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Preparing for the worst = opportunity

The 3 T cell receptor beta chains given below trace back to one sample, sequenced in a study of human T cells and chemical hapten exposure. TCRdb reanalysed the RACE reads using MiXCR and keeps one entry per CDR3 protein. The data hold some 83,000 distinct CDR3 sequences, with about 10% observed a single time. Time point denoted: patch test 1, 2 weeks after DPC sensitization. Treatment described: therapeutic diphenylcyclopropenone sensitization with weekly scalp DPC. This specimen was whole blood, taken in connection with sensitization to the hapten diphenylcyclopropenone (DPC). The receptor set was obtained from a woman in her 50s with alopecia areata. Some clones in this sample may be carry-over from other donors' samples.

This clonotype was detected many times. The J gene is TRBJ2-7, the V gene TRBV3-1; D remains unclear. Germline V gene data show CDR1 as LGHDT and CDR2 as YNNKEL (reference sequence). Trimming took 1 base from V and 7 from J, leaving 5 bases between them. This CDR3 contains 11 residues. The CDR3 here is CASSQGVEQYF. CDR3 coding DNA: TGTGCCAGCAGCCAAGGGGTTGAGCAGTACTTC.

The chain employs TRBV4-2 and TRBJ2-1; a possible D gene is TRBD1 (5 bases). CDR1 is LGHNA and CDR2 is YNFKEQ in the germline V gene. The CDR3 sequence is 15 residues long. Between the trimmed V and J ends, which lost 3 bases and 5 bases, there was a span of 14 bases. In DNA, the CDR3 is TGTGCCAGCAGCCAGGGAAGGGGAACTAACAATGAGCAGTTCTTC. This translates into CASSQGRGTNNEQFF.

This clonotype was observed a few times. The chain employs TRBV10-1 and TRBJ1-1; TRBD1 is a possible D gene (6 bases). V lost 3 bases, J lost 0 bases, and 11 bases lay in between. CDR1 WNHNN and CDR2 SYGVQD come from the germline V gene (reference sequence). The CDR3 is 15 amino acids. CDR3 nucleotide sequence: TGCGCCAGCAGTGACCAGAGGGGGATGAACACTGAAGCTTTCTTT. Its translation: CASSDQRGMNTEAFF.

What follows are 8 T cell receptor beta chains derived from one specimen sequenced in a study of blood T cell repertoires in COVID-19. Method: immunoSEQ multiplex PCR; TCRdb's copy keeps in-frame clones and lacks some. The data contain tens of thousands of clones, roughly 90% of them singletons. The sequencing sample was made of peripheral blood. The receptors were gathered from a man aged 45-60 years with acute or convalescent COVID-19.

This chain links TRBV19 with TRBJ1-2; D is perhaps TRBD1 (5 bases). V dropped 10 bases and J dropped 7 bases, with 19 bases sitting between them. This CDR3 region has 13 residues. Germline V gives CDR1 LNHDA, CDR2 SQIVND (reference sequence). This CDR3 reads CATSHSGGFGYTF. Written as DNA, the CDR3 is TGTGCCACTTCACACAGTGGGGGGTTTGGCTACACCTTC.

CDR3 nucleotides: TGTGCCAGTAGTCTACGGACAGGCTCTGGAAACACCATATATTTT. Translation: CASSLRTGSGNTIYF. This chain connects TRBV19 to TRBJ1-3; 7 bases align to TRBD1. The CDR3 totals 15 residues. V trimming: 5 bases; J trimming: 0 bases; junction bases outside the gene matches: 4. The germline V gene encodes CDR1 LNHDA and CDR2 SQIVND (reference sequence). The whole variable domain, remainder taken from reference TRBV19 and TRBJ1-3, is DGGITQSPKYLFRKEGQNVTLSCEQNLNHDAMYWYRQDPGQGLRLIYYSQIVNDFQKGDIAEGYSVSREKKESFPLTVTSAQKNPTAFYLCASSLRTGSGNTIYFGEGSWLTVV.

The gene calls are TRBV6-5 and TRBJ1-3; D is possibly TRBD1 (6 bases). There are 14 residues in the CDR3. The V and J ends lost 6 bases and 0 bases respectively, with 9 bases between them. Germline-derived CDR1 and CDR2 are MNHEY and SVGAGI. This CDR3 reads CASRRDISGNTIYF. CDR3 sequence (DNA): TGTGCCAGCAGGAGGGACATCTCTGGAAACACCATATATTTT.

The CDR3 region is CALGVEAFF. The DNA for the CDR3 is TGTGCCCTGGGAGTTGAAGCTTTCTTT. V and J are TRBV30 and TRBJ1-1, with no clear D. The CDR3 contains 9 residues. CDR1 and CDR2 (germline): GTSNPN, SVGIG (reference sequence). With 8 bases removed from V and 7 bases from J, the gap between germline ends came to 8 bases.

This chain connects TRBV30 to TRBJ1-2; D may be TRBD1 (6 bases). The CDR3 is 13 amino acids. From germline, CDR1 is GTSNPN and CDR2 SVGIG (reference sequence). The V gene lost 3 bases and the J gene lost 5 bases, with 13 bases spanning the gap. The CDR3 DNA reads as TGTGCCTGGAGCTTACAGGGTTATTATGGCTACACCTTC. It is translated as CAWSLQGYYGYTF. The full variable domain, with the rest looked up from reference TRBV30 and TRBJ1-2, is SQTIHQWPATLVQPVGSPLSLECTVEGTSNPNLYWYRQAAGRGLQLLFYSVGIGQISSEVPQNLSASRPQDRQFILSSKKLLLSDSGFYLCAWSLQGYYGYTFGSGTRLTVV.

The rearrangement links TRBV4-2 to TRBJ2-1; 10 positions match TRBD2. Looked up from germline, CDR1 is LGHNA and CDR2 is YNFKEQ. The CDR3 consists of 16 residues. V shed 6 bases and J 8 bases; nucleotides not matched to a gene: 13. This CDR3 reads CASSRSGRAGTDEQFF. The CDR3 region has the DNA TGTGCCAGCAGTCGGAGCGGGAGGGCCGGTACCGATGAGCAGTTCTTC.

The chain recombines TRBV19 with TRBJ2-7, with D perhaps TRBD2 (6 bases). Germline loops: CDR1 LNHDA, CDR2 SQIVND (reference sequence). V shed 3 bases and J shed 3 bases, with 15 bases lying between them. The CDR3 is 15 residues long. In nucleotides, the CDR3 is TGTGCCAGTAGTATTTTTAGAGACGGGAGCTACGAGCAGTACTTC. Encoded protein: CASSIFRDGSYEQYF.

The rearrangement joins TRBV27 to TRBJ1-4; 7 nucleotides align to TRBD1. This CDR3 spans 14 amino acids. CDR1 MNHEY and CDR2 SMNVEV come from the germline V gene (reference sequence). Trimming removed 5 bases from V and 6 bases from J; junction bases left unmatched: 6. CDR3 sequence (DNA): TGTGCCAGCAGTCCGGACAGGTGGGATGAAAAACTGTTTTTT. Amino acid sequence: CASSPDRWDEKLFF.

There is more than one way to get a school to start looking at online learning as a way to reach students. As an international educator, I have found no greater motivation to get the conversation started around online learning than planning for the worst…..school closure. In 2003 it was the attacks on the compound in Riyadh that led my school to think about how we were to educate students if we were to shut our doors. The following year we implemented Moodle and started training teachers. In 2005 we moved to Shanghai, China and within weeks of getting my feet on the ground I found myself in a meeting talking about how could we sustain learning if SARS was to return to Asia. Luckily SAS did not have to shut their doors during SARS but other schools had to and they were now looking for ways to sustain learning if the worst was to occur. Two months later we install and start using Moodle, we got a couple teacher on board and we started to build a wave of technology users. In my eyes that was the true start to online learning systems at SAS. Of course now they have a whole e-learning portal system and are going 1:1. A couple days ago I get an e-mail from the leadership team here at ISB who are starting to have conversations around H1N1 and what systems do we have in place that would allow us to carry on the learning process. There have been international schools that have already had short term closures throughout Asia do to H1N1 and just last week we saw our first confirmed case at school. These are not the best ways to bring attention to e-learning systems, but honestly I’ll take what I can get! 🙂 Here’s the problem with all three of the above stories. Online learning is not something you can “switch on” and do well. There is so much training to be done on both the teachers end and the students end that switching it on is the least of your worries. Why every classroom should be a blended classroom: Of course I could go into the learning theory on why I believe every classroom today, especially in the middle school and high school where students are more tech savvy should be a blended model of both classroom learning and online...